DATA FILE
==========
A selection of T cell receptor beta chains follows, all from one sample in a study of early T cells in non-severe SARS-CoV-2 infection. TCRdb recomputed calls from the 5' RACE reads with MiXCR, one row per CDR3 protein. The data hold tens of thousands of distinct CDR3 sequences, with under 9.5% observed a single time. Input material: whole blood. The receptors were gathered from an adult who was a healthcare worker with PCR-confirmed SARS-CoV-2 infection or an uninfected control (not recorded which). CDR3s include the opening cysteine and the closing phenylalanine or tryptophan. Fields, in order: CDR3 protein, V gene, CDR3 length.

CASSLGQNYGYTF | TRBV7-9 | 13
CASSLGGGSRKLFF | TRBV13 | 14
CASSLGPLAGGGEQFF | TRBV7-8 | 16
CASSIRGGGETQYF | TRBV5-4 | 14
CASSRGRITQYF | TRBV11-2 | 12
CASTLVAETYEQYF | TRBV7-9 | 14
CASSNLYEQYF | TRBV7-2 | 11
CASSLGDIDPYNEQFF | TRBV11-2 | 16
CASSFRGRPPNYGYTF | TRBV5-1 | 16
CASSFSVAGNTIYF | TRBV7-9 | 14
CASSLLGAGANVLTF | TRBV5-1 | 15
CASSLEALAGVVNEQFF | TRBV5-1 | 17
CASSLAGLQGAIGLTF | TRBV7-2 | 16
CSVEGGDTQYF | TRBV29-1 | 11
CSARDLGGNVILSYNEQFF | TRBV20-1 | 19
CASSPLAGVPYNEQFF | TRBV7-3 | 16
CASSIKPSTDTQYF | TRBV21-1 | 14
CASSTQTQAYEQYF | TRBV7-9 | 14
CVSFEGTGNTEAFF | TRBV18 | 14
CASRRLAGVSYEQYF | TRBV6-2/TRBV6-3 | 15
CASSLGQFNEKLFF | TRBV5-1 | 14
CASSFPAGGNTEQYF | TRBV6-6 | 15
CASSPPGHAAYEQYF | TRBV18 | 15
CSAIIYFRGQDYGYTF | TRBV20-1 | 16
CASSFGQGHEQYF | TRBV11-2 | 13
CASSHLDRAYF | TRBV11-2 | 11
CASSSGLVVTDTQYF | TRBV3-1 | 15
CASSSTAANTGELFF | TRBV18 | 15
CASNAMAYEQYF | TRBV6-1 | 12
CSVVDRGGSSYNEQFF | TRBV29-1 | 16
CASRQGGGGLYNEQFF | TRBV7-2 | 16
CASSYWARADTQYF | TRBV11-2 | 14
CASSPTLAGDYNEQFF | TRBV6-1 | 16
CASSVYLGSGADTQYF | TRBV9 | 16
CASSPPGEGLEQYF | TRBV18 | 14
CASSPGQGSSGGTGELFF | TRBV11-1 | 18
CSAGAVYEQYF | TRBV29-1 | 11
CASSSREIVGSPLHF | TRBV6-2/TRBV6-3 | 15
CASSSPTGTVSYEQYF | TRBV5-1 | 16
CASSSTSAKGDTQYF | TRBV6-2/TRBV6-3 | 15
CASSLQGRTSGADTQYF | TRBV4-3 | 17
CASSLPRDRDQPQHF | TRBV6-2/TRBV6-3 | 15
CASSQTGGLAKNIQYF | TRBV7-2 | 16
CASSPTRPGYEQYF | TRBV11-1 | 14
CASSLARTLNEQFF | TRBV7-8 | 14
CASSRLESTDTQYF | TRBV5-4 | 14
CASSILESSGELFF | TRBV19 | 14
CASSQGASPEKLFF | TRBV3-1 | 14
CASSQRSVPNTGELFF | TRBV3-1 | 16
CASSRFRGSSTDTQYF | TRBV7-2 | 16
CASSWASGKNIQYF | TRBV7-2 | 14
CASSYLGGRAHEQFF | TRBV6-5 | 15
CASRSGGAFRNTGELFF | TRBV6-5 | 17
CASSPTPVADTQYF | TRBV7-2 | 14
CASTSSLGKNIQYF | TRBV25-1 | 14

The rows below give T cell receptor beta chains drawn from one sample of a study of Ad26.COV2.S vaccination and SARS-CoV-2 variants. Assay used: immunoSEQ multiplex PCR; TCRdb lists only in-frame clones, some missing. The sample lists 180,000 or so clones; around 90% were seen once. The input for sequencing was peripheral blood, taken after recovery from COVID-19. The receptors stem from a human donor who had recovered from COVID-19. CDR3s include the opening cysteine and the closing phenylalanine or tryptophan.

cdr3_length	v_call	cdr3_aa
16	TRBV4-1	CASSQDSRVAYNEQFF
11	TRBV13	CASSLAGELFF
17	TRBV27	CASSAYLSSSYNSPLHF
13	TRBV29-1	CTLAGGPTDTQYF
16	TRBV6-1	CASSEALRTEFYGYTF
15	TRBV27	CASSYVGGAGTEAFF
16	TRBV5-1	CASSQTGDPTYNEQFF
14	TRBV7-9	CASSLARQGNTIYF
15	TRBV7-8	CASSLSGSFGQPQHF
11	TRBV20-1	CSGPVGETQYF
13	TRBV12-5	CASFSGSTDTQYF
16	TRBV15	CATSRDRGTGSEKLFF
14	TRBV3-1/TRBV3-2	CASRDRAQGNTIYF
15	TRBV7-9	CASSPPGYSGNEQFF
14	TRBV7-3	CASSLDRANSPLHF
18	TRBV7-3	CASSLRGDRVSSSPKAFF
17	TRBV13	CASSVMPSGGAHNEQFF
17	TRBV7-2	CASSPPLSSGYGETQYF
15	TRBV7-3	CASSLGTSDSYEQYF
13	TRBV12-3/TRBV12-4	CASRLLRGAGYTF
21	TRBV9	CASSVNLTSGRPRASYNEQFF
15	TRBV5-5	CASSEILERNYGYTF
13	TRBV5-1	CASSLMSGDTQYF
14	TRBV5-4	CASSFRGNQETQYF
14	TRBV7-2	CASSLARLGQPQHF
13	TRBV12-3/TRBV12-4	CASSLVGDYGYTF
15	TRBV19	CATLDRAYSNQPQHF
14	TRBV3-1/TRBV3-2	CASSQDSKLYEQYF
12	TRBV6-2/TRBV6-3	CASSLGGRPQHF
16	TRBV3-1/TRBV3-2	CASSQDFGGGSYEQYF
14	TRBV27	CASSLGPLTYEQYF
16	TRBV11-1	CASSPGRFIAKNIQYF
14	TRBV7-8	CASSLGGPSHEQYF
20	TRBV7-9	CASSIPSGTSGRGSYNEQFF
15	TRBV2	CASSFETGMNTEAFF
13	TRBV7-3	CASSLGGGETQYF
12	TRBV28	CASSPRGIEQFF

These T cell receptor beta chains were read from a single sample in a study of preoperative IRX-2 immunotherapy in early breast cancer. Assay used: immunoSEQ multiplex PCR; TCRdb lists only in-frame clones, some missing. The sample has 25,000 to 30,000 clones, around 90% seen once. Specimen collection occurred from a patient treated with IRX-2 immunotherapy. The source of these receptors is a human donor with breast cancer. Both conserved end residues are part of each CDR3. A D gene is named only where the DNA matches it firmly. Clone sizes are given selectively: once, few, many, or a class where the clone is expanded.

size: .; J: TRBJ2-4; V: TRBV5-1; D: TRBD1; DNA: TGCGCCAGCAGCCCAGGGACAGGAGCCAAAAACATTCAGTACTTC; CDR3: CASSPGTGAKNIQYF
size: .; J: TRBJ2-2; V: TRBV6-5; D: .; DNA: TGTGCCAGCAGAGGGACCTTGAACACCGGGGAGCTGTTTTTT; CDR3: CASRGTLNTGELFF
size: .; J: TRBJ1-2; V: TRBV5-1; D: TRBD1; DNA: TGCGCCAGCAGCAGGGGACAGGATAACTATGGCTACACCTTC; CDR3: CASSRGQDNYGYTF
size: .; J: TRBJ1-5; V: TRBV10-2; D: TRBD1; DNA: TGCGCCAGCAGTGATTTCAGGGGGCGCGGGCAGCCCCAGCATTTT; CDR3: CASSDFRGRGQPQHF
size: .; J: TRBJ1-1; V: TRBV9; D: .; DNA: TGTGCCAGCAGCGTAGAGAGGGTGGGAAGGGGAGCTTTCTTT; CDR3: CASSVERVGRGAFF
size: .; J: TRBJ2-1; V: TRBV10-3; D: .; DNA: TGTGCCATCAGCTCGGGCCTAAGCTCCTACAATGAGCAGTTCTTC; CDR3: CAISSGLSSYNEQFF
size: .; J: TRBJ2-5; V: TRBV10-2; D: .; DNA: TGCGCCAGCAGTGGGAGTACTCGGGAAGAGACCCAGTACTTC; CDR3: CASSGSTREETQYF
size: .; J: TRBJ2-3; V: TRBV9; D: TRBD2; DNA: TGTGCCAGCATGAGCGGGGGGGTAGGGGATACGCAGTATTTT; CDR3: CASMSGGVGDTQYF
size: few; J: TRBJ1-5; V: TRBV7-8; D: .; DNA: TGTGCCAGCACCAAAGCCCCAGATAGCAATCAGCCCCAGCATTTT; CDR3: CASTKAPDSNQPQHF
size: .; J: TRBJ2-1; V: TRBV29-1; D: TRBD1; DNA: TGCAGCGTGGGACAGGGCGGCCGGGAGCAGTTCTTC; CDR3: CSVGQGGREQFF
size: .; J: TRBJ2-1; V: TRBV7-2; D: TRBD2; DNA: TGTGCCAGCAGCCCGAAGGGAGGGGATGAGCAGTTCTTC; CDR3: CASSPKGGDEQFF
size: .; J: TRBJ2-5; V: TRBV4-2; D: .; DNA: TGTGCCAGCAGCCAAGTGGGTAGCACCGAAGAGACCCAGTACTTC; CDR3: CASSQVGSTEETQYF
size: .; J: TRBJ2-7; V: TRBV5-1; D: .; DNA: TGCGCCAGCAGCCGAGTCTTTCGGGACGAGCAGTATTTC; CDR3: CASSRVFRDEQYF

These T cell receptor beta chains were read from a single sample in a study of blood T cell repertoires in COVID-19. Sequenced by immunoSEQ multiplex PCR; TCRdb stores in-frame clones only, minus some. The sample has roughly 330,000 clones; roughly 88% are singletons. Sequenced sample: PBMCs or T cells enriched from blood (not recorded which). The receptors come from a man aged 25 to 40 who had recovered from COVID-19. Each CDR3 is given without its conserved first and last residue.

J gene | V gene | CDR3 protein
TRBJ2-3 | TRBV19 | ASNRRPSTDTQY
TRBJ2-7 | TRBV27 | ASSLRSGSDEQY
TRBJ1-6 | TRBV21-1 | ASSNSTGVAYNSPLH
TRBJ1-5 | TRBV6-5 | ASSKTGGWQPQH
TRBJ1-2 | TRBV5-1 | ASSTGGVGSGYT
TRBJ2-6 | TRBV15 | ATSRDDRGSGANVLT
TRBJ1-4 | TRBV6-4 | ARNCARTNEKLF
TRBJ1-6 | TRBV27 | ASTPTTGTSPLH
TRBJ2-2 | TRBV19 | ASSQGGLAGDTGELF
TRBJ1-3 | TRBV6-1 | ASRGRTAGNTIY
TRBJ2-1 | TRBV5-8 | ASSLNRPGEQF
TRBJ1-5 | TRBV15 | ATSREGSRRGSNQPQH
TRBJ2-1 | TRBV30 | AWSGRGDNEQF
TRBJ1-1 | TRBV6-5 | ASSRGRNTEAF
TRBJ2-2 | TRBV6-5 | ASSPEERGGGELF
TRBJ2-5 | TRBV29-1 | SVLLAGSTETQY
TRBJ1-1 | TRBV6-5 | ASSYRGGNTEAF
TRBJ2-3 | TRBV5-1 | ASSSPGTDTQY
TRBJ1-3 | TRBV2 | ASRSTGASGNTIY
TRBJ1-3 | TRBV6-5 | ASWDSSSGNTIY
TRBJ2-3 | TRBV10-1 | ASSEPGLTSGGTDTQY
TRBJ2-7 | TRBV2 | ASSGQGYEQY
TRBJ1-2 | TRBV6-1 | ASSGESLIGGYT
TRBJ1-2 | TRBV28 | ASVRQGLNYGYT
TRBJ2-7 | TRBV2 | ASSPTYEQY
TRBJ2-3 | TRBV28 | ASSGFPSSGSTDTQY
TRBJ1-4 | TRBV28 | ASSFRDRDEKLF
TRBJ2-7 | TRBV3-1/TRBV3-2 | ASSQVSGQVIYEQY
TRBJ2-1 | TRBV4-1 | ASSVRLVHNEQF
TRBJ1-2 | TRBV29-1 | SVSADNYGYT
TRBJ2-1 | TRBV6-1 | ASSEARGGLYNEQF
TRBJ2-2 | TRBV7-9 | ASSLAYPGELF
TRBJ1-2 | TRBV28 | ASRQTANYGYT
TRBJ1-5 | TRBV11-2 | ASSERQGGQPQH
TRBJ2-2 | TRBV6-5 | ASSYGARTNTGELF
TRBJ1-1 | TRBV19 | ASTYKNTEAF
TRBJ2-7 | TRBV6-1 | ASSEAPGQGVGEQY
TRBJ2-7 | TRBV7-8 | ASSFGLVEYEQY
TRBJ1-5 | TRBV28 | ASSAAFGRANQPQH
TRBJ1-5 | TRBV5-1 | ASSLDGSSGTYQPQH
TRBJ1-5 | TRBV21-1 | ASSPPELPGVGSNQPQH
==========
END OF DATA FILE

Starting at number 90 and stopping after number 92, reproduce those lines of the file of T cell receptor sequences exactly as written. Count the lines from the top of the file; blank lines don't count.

16	TRBV11-1	CASSPGRFIAKNIQYF
14	TRBV7-8	CASSLGGPSHEQYF
20	TRBV7-9	CASSIPSGTSGRGSYNEQFF